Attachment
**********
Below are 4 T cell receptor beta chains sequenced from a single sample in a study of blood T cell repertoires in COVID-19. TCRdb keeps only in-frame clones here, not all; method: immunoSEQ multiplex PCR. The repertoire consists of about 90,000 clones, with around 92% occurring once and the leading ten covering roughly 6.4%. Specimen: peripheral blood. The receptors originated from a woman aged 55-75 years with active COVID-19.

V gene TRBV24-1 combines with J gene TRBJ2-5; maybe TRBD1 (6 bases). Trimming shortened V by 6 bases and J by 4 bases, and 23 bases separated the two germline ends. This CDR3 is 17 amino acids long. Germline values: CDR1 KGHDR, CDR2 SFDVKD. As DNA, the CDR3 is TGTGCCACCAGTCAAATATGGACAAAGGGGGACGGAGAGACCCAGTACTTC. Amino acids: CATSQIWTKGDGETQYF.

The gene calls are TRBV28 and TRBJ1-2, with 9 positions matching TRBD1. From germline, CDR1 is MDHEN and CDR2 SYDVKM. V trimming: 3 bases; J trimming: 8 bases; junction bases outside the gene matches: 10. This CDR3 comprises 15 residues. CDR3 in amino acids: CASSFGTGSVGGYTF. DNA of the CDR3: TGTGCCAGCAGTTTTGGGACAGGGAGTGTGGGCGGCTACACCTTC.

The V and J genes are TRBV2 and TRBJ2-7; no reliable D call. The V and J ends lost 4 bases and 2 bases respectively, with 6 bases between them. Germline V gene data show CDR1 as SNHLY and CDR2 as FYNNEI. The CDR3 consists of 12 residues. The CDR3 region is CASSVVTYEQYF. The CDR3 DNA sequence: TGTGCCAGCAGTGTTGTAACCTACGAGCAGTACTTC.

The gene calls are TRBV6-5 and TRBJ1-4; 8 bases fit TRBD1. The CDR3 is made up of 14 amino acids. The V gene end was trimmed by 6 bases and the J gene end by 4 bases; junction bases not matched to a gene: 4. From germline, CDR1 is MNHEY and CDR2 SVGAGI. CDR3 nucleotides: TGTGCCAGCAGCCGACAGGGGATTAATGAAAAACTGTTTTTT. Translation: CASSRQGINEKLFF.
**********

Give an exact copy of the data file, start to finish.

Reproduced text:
Below are 4 T cell receptor beta chains sequenced from a single sample in a study of blood T cell repertoires in COVID-19. TCRdb keeps only in-frame clones here, not all; method: immunoSEQ multiplex PCR. The repertoire consists of about 90,000 clones, with around 92% occurring once and the leading ten covering roughly 6.4%. Specimen: peripheral blood. The receptors originated from a woman aged 55-75 years with active COVID-19.

V gene TRBV24-1 combines with J gene TRBJ2-5; maybe TRBD1 (6 bases). Trimming shortened V by 6 bases and J by 4 bases, and 23 bases separated the two germline ends. This CDR3 is 17 amino acids long. Germline values: CDR1 KGHDR, CDR2 SFDVKD. As DNA, the CDR3 is TGTGCCACCAGTCAAATATGGACAAAGGGGGACGGAGAGACCCAGTACTTC. Amino acids: CATSQIWTKGDGETQYF.

The gene calls are TRBV28 and TRBJ1-2, with 9 positions matching TRBD1. From germline, CDR1 is MDHEN and CDR2 SYDVKM. V trimming: 3 bases; J trimming: 8 bases; junction bases outside the gene matches: 10. This CDR3 comprises 15 residues. CDR3 in amino acids: CASSFGTGSVGGYTF. DNA of the CDR3: TGTGCCAGCAGTTTTGGGACAGGGAGTGTGGGCGGCTACACCTTC.

The V and J genes are TRBV2 and TRBJ2-7; no reliable D call. The V and J ends lost 4 bases and 2 bases respectively, with 6 bases between them. Germline V gene data show CDR1 as SNHLY and CDR2 as FYNNEI. The CDR3 consists of 12 residues. The CDR3 region is CASSVVTYEQYF. The CDR3 DNA sequence: TGTGCCAGCAGTGTTGTAACCTACGAGCAGTACTTC.

The gene calls are TRBV6-5 and TRBJ1-4; 8 bases fit TRBD1. The CDR3 is made up of 14 amino acids. The V gene end was trimmed by 6 bases and the J gene end by 4 bases; junction bases not matched to a gene: 4. From germline, CDR1 is MNHEY and CDR2 SVGAGI. CDR3 nucleotides: TGTGCCAGCAGCCGACAGGGGATTAATGAAAAACTGTTTTTT. Translation: CASSRQGINEKLFF.